Final revision no really!
I think the number of times I've said "this is really the final revision" is now too numerous to count, but honestly this time I think it's fairly close to final. (That's downgraded from yesterday's remark to people that asked, where I said "actually is final".)
The most recent scare with the design was what looked like a short in the antenna cable causing various things to reset and may now be damaged. It's unclear to me exactly what happened, but we're no longer getting a stable consistent GPS lock. The antenna is active - it has 3.3V fed up into it to power an LNA in the weather-sealed puck antenna - but there's no current limitation on what's fed up this path.
The datasheet for the GPS has a large example circuit to provide hints to the GPS chip that either the antenna is disconnected (only works for active antennas), or has a short and automatically disables the power into the antenna. But the design is far more than I really need, and takes up enough board space I'd have to do some serious rearrangement. It'd be nice to use the GPS chip's LNA control line and reporting antenna modes, but the main thing is just limit current and suppress shorts.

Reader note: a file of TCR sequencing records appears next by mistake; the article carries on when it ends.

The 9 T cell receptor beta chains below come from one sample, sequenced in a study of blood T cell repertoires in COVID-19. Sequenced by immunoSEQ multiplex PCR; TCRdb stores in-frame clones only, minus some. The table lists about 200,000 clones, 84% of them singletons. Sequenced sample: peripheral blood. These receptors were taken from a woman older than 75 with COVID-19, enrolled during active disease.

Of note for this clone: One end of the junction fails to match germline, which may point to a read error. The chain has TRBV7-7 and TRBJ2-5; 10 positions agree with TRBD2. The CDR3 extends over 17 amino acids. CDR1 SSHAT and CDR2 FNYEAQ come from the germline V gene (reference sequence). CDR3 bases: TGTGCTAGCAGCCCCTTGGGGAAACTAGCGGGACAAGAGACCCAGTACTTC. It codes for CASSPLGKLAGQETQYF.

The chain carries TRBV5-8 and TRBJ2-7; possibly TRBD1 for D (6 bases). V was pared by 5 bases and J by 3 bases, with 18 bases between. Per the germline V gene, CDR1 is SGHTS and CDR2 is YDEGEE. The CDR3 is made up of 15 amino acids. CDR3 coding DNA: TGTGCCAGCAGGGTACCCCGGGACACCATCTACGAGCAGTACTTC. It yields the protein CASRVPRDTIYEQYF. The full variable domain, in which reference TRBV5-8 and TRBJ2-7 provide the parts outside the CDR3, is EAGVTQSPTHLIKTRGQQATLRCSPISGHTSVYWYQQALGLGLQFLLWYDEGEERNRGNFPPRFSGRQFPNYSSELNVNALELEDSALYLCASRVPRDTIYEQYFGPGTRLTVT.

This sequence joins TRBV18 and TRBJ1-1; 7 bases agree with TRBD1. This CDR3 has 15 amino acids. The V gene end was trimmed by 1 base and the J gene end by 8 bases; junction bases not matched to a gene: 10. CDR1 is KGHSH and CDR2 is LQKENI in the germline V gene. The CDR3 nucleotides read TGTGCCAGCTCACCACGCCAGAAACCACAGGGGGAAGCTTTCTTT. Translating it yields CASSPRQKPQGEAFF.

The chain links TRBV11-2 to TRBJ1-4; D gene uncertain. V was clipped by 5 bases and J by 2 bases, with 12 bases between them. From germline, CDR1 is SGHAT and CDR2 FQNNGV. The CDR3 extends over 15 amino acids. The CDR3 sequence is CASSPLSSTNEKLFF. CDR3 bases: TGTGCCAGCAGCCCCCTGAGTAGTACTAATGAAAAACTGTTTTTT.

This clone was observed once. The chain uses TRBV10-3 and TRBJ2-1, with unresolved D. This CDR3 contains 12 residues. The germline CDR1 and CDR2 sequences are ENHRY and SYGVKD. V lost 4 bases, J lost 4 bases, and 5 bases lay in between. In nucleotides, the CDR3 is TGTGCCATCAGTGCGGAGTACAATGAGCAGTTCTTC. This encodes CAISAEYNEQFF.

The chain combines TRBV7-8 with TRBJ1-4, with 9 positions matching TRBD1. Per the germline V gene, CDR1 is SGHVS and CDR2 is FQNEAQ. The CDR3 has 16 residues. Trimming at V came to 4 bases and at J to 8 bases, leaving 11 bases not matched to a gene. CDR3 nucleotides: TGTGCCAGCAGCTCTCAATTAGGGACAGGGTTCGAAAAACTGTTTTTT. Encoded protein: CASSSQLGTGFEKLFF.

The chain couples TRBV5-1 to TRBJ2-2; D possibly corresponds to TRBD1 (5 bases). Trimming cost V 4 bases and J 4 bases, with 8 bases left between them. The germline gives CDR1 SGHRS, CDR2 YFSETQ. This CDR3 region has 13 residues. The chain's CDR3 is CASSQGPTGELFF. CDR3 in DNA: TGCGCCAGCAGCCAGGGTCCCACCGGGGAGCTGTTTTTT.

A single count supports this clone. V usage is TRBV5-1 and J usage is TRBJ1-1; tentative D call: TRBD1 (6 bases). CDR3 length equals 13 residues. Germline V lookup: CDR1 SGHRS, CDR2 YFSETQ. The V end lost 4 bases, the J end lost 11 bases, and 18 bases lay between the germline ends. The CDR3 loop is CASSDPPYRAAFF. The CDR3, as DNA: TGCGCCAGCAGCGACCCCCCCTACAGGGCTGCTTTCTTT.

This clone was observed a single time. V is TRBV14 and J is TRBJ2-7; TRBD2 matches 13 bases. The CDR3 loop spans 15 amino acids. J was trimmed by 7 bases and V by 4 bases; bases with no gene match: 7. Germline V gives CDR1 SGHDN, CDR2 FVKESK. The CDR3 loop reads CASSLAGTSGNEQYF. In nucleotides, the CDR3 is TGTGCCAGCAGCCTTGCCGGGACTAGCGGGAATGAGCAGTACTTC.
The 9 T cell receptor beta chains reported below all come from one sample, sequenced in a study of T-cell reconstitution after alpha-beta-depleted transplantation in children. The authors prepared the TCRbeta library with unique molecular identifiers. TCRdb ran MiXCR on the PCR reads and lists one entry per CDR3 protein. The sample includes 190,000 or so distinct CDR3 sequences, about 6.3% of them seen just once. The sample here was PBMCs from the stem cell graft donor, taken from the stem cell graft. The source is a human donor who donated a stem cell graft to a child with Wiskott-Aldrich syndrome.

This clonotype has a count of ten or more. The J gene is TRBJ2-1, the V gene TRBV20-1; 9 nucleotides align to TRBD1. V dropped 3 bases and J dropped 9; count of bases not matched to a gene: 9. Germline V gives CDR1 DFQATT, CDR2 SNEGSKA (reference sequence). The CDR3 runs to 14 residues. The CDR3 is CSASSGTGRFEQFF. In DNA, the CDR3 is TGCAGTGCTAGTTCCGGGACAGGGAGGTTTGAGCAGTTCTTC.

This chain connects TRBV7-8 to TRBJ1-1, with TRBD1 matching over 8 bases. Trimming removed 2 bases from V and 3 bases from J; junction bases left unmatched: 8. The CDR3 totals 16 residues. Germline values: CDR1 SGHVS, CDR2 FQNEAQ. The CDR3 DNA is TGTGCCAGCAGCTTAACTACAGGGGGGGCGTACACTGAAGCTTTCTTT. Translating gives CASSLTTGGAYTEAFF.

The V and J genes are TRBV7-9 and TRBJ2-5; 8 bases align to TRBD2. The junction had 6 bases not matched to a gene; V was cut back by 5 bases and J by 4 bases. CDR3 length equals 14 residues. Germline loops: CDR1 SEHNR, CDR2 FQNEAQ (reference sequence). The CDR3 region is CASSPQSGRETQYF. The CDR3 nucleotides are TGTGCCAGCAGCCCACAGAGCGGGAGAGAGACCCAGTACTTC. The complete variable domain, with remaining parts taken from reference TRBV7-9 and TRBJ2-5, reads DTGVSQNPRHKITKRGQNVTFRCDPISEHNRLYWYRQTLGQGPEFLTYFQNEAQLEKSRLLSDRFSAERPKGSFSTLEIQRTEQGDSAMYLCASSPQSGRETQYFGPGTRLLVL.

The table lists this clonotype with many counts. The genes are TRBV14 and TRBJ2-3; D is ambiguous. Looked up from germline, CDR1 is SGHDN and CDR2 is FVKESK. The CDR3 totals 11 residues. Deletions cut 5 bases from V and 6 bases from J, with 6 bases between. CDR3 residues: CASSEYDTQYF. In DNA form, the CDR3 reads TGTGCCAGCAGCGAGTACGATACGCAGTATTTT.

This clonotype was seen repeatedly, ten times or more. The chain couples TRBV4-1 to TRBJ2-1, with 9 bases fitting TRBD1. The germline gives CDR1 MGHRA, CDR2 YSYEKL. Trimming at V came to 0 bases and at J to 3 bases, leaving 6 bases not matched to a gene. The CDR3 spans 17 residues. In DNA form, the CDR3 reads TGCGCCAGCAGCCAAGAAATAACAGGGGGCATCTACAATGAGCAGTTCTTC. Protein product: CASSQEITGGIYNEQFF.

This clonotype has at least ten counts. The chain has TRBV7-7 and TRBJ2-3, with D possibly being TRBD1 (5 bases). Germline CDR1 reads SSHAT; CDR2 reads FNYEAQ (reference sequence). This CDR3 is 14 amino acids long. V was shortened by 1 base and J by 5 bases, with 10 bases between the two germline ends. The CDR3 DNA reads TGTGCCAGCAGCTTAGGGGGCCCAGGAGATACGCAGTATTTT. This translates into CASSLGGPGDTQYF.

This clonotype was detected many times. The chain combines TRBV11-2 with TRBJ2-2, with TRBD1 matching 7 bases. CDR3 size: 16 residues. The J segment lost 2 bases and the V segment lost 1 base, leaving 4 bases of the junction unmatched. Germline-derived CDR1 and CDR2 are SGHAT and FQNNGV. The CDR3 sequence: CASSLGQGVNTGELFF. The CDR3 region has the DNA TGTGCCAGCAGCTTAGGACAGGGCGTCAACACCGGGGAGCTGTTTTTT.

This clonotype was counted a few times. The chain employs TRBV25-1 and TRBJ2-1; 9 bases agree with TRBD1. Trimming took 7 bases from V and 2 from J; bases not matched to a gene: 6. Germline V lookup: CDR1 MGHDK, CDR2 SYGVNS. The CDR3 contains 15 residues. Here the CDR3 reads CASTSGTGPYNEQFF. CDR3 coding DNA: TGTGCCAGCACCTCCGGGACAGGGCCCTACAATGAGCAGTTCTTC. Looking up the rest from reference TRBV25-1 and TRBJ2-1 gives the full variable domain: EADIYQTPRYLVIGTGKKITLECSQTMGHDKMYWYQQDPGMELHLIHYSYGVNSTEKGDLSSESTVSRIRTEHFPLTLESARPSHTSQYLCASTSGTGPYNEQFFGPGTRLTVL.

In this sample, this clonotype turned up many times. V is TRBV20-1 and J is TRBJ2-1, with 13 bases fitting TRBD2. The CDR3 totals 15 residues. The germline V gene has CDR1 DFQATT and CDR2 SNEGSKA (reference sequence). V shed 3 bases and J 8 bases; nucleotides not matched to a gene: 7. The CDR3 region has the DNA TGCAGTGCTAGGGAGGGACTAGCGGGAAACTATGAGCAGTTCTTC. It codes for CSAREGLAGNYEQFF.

I've generally ignored putting any significant additional current limitation into the design because none of it is exposed to any external connections. All the failure modes of any of the parts would just result in the board being tossed rather than fixed, and none of them actually are subject to external connectors - except now realising the antenna is directly. (The ethernet jack does have power going into the internal side of the transformer, but since it's internal side a broken cable plugged into the jack doesn't cause more power to be drawn.)
Instead, I've decided to just add a simple PTC fuse to the power input side of the antenna, limiting it to 125mA which is comfortably more than any active antenna should need, but should blow fast enough to prevent significant damage to the board. Whether I add some remote control of that power using a MOSFET or some sort of reporting of the failure to the GPS or MCU I haven't decided. It depends on how much board space I need. A PTC fuse is small enough to just throw one on there without much concern.
(PTC fuses are tiny resistors which have a Positive Temperature Coefficient, that is as they try to carry more current they heat up, and a high enough current/temp will result in a very high resistance, enough to stop the current flowing. They reset themselves by cooling down. Their self-resetting nature and simplicity makes them useful for this sort of case. PTC fuses are commonly used in external power ports such as USB.)
Hopefully, that'll reduce the risk of a short! Soon it will be ready!